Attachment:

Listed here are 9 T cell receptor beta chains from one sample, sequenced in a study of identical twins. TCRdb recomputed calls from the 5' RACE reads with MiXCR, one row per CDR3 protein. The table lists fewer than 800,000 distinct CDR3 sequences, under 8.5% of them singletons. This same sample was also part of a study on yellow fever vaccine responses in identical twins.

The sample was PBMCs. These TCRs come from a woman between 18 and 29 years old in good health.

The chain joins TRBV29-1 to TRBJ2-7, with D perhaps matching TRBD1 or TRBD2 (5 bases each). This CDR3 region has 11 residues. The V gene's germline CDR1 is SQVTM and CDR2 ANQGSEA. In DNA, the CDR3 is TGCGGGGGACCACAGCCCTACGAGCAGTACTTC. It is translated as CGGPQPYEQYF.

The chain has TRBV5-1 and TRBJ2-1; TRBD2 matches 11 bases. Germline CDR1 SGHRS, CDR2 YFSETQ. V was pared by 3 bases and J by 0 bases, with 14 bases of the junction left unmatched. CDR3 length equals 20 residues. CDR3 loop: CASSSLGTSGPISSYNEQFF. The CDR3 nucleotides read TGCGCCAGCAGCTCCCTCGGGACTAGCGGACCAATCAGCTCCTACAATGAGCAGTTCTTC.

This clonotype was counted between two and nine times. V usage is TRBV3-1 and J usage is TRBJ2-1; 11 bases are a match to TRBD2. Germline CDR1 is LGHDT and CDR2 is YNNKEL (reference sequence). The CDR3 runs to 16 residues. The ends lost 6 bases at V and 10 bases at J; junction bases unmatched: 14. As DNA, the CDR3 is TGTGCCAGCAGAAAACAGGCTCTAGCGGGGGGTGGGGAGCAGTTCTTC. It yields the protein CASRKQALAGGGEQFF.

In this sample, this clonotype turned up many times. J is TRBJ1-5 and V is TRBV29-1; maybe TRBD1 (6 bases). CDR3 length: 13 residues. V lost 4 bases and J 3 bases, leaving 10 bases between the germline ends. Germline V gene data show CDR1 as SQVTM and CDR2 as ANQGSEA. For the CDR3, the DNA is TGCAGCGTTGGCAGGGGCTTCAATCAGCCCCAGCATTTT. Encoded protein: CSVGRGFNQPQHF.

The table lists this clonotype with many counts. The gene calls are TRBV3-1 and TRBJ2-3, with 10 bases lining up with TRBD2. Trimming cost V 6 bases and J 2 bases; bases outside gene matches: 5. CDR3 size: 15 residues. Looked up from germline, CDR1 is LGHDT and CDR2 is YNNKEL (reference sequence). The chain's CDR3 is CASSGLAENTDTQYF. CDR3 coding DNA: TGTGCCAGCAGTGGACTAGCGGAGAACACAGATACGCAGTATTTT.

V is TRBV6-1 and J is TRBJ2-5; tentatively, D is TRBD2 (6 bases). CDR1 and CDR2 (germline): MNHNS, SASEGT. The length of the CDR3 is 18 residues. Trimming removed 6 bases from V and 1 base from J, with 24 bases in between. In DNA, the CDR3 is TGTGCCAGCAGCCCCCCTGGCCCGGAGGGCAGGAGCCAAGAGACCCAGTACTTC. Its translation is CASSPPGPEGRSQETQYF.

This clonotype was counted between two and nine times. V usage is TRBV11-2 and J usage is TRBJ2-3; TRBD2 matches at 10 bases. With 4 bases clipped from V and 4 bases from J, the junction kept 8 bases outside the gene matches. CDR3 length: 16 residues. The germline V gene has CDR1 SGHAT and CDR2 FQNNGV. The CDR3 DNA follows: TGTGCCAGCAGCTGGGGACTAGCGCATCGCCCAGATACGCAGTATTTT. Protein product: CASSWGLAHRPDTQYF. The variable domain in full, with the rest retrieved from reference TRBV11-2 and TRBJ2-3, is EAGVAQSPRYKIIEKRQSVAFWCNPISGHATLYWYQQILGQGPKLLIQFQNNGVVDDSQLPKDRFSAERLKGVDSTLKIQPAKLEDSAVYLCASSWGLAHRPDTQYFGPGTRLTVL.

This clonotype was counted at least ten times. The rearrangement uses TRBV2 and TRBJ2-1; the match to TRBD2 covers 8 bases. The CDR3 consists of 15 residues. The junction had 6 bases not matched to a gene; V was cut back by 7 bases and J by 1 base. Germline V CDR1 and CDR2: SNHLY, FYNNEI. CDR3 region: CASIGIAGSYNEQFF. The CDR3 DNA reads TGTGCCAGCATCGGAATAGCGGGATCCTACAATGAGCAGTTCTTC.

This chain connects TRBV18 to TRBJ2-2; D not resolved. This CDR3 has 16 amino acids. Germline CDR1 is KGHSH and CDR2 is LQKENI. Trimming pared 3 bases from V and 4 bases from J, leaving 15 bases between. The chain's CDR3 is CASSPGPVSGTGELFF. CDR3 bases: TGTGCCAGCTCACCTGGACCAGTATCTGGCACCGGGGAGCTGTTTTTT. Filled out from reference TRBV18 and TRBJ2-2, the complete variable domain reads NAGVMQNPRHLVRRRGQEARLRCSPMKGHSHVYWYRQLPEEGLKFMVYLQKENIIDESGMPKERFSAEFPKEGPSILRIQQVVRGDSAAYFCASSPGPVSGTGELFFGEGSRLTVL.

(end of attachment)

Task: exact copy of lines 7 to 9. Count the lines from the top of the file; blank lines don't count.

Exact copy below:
The table lists this clonotype with many counts. The gene calls are TRBV3-1 and TRBJ2-3, with 10 bases lining up with TRBD2. Trimming cost V 6 bases and J 2 bases; bases outside gene matches: 5. CDR3 size: 15 residues. Looked up from germline, CDR1 is LGHDT and CDR2 is YNNKEL (reference sequence). The chain's CDR3 is CASSGLAENTDTQYF. CDR3 coding DNA: TGTGCCAGCAGTGGACTAGCGGAGAACACAGATACGCAGTATTTT.

V is TRBV6-1 and J is TRBJ2-5; tentatively, D is TRBD2 (6 bases). CDR1 and CDR2 (germline): MNHNS, SASEGT. The length of the CDR3 is 18 residues. Trimming removed 6 bases from V and 1 base from J, with 24 bases in between. In DNA, the CDR3 is TGTGCCAGCAGCCCCCCTGGCCCGGAGGGCAGGAGCCAAGAGACCCAGTACTTC. Its translation is CASSPPGPEGRSQETQYF.

This clonotype was counted between two and nine times. V usage is TRBV11-2 and J usage is TRBJ2-3; TRBD2 matches at 10 bases. With 4 bases clipped from V and 4 bases from J, the junction kept 8 bases outside the gene matches. CDR3 length: 16 residues. The germline V gene has CDR1 SGHAT and CDR2 FQNNGV. The CDR3 DNA follows: TGTGCCAGCAGCTGGGGACTAGCGCATCGCCCAGATACGCAGTATTTT. Protein product: CASSWGLAHRPDTQYF. The variable domain in full, with the rest retrieved from reference TRBV11-2 and TRBJ2-3, is EAGVAQSPRYKIIEKRQSVAFWCNPISGHATLYWYQQILGQGPKLLIQFQNNGVVDDSQLPKDRFSAERLKGVDSTLKIQPAKLEDSAVYLCASSWGLAHRPDTQYFGPGTRLTVL.